TK: Sure. So when the hearing came down, I was driving out of Cape Town. I was listening to light FM essentially—there’s like local, Black, South African DJs playing pop music—and it was unbelievable. They were just yelling about how proud they were of South Africa at this particular moment, and shouting old slogans, like radio DJs, saying, like “Phambili nomzabalazo!” which is like “Forward with the Struggle—[often] meaning the armed struggle, by the way, back in the day—people were really inspired. When those judges flew back to the airport, they were greeted like a World Cup winning team. But I think there’s a very, very strong civil society dimension to this, as Noura is saying. South Africa’s government is definitely responding to what’s happening in its own civil society, which is reflecting what Palestinians on the ground are doing and the fight they’re waging. There’s a very, very powerful identification, always has been, since the apartheid days. Israel was apartheid South Africa’s closest ally. Israel was helping South Africa develop all manner of weapons, including nuclear weapons.

There was a real sense that these were two settler-colonial projects defending white, western civilization against barbarism, blah, blah, blah—and that’s never been forgotten. Mandela comes out of prison, and says “We will never be free until the Palestinian people are free.” That’s a heartfelt statement. That’s a recognition of that sense of being in a common struggle, a common project. And as Huntington says, the global south hasn’t forgotten. And so there’s been this really powerful movement. Also, as Francesca Albanese said on Twitter: Just look at what’s happening here, the spectacle of who is standing up, who is speaking for South Africa. This is what a decolonized society looks like. There are people among those judges, English-speaking white person, Afrikaans-speaking white person, people of Muslim, Indian—what in South Africa gets called “colored backgrounds—and African men and women are standing up in front of the world and saying: This is who we are, and you have to stop this. The message is not simply in their words, but also in the fact of: Look at who we are, look at what we did. We unraveled, we unpacked, we destroyed a settler-colonial apparatus and built something different. It can be done.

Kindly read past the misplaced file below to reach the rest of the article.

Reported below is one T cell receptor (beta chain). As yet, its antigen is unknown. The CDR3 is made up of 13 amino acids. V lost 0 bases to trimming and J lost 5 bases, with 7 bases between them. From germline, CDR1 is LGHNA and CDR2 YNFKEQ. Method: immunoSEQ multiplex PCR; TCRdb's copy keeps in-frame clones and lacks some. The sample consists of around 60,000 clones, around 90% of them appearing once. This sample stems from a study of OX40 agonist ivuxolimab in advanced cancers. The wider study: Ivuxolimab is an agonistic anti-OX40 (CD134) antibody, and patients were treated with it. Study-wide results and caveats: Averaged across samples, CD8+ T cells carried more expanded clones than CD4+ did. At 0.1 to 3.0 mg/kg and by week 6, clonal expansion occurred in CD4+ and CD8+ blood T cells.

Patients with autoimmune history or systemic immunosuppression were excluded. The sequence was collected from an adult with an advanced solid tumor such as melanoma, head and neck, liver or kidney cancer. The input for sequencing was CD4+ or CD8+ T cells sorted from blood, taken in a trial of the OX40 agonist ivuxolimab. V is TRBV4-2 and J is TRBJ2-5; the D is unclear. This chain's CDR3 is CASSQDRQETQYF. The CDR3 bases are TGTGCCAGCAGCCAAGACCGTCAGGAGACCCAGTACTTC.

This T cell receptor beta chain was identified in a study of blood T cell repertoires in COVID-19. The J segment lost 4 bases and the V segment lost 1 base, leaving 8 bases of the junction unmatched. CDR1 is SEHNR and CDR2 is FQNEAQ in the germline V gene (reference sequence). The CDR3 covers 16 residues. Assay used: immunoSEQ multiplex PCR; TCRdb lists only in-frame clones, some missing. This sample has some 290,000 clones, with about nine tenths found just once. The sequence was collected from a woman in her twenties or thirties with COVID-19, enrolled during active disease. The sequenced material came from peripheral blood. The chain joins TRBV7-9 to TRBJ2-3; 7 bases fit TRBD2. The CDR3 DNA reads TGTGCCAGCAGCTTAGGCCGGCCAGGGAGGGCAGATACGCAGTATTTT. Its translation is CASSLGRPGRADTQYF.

MC: I think another important aspect of this case, and the fact that South Africa brought this action, is that Israel then did feel the need to come to the ICJ and defend itself against these charges—which is significant, because Israel often just kind of ignores UN proceedings and attempts to hold them accountable, and often accuses the UN of being antisemitic or singling them out. I’m wondering if you could talk about why did Israel feel the need that it had to defend itself against the ICJ specifically? What’s different about this?

NE: You know, I want to start by saying that they went to defend themselves, but, before there was even a decision issued, Netanyahu insisted that they wouldn’t listen to The Hague or anyone else. [He] described the whole process as blood libel in comparison to its accusations that the ICC as antisemitic and then went on to describe the entirety of the United Nations as a source of antisemitism in an ongoing bid, basically, to bully the international population, states and society alike, into creating an absolute path, that the history of Jewish Holocaust and the suffering immunized it and gave it a pass to continue forging a future however they determined necessary. That doesn’t fit at all in an international community. So why, then, would Israel, in this moment, bother, as opposed to just casting it aside? In this case, I feel that they couldn’t have avoided it, that the accusation was so grand that they couldn’t let it stand.